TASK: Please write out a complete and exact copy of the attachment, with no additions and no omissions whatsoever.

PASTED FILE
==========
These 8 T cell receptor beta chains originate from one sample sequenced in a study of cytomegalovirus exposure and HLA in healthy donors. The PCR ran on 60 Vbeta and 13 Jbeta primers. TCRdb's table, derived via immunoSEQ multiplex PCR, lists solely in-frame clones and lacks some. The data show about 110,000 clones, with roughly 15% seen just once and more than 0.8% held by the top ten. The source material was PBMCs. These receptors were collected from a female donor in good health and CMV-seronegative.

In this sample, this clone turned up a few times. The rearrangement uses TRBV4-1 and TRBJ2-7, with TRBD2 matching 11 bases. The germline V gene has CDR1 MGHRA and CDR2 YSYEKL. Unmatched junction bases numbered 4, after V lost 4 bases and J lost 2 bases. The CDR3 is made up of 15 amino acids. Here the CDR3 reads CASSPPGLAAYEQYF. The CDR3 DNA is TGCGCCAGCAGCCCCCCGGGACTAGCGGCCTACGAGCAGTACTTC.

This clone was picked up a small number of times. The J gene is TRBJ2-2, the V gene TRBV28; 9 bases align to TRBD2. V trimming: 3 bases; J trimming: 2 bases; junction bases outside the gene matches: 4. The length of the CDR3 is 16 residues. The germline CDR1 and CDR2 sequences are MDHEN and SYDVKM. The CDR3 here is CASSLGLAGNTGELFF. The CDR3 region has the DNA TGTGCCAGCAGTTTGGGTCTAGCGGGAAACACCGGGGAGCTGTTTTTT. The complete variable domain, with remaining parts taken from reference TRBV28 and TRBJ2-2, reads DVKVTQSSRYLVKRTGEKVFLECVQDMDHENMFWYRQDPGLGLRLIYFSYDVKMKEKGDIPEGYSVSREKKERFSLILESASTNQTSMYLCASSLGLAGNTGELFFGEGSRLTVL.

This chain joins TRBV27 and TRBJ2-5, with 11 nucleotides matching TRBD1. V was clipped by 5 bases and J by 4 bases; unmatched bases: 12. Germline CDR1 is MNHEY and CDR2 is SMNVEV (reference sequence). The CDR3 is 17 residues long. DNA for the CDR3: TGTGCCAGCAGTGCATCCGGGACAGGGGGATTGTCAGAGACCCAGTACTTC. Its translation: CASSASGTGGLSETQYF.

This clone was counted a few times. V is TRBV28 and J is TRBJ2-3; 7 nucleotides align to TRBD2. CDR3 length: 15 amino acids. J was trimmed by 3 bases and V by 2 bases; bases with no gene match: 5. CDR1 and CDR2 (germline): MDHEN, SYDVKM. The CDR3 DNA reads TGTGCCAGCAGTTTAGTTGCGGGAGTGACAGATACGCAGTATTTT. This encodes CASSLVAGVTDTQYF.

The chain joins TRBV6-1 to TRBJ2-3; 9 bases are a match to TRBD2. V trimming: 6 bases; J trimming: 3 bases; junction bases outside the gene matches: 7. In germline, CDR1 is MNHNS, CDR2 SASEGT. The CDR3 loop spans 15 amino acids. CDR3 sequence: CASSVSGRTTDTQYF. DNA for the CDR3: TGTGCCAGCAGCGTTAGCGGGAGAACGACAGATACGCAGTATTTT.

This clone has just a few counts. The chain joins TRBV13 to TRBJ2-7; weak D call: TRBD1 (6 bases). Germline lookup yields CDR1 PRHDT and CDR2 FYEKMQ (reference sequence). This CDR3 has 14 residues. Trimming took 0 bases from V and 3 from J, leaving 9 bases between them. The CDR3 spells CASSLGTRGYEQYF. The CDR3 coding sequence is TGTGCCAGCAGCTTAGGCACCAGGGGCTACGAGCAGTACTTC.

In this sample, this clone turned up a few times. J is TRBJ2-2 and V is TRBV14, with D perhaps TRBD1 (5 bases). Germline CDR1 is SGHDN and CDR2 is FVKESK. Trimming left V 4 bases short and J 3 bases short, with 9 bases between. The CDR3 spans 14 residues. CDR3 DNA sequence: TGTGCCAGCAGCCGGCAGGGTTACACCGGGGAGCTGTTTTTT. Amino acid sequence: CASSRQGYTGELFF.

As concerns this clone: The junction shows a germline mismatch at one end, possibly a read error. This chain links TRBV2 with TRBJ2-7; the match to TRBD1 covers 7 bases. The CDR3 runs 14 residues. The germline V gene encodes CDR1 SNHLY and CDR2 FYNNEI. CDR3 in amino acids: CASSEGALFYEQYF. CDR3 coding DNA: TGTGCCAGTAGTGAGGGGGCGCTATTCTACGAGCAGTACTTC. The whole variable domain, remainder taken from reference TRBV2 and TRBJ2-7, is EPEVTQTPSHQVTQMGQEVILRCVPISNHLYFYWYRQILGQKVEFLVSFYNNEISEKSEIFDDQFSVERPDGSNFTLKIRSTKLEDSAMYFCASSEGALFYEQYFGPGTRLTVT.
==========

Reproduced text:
These 8 T cell receptor beta chains originate from one sample sequenced in a study of cytomegalovirus exposure and HLA in healthy donors. The PCR ran on 60 Vbeta and 13 Jbeta primers. TCRdb's table, derived via immunoSEQ multiplex PCR, lists solely in-frame clones and lacks some. The data show about 110,000 clones, with roughly 15% seen just once and more than 0.8% held by the top ten. The source material was PBMCs. These receptors were collected from a female donor in good health and CMV-seronegative.

In this sample, this clone turned up a few times. The rearrangement uses TRBV4-1 and TRBJ2-7, with TRBD2 matching 11 bases. The germline V gene has CDR1 MGHRA and CDR2 YSYEKL. Unmatched junction bases numbered 4, after V lost 4 bases and J lost 2 bases. The CDR3 is made up of 15 amino acids. Here the CDR3 reads CASSPPGLAAYEQYF. The CDR3 DNA is TGCGCCAGCAGCCCCCCGGGACTAGCGGCCTACGAGCAGTACTTC.

This clone was picked up a small number of times. The J gene is TRBJ2-2, the V gene TRBV28; 9 bases align to TRBD2. V trimming: 3 bases; J trimming: 2 bases; junction bases outside the gene matches: 4. The length of the CDR3 is 16 residues. The germline CDR1 and CDR2 sequences are MDHEN and SYDVKM. The CDR3 here is CASSLGLAGNTGELFF. The CDR3 region has the DNA TGTGCCAGCAGTTTGGGTCTAGCGGGAAACACCGGGGAGCTGTTTTTT. The complete variable domain, with remaining parts taken from reference TRBV28 and TRBJ2-2, reads DVKVTQSSRYLVKRTGEKVFLECVQDMDHENMFWYRQDPGLGLRLIYFSYDVKMKEKGDIPEGYSVSREKKERFSLILESASTNQTSMYLCASSLGLAGNTGELFFGEGSRLTVL.

This chain joins TRBV27 and TRBJ2-5, with 11 nucleotides matching TRBD1. V was clipped by 5 bases and J by 4 bases; unmatched bases: 12. Germline CDR1 is MNHEY and CDR2 is SMNVEV (reference sequence). The CDR3 is 17 residues long. DNA for the CDR3: TGTGCCAGCAGTGCATCCGGGACAGGGGGATTGTCAGAGACCCAGTACTTC. Its translation: CASSASGTGGLSETQYF.

This clone was counted a few times. V is TRBV28 and J is TRBJ2-3; 7 nucleotides align to TRBD2. CDR3 length: 15 amino acids. J was trimmed by 3 bases and V by 2 bases; bases with no gene match: 5. CDR1 and CDR2 (germline): MDHEN, SYDVKM. The CDR3 DNA reads TGTGCCAGCAGTTTAGTTGCGGGAGTGACAGATACGCAGTATTTT. This encodes CASSLVAGVTDTQYF.

The chain joins TRBV6-1 to TRBJ2-3; 9 bases are a match to TRBD2. V trimming: 6 bases; J trimming: 3 bases; junction bases outside the gene matches: 7. In germline, CDR1 is MNHNS, CDR2 SASEGT. The CDR3 loop spans 15 amino acids. CDR3 sequence: CASSVSGRTTDTQYF. DNA for the CDR3: TGTGCCAGCAGCGTTAGCGGGAGAACGACAGATACGCAGTATTTT.

This clone has just a few counts. The chain joins TRBV13 to TRBJ2-7; weak D call: TRBD1 (6 bases). Germline lookup yields CDR1 PRHDT and CDR2 FYEKMQ (reference sequence). This CDR3 has 14 residues. Trimming took 0 bases from V and 3 from J, leaving 9 bases between them. The CDR3 spells CASSLGTRGYEQYF. The CDR3 coding sequence is TGTGCCAGCAGCTTAGGCACCAGGGGCTACGAGCAGTACTTC.

In this sample, this clone turned up a few times. J is TRBJ2-2 and V is TRBV14, with D perhaps TRBD1 (5 bases). Germline CDR1 is SGHDN and CDR2 is FVKESK. Trimming left V 4 bases short and J 3 bases short, with 9 bases between. The CDR3 spans 14 residues. CDR3 DNA sequence: TGTGCCAGCAGCCGGCAGGGTTACACCGGGGAGCTGTTTTTT. Amino acid sequence: CASSRQGYTGELFF.

As concerns this clone: The junction shows a germline mismatch at one end, possibly a read error. This chain links TRBV2 with TRBJ2-7; the match to TRBD1 covers 7 bases. The CDR3 runs 14 residues. The germline V gene encodes CDR1 SNHLY and CDR2 FYNNEI. CDR3 in amino acids: CASSEGALFYEQYF. CDR3 coding DNA: TGTGCCAGTAGTGAGGGGGCGCTATTCTACGAGCAGTACTTC. The whole variable domain, remainder taken from reference TRBV2 and TRBJ2-7, is EPEVTQTPSHQVTQMGQEVILRCVPISNHLYFYWYRQILGQKVEFLVSFYNNEISEKSEIFDDQFSVERPDGSNFTLKIRSTKLEDSAMYFCASSEGALFYEQYFGPGTRLTVT.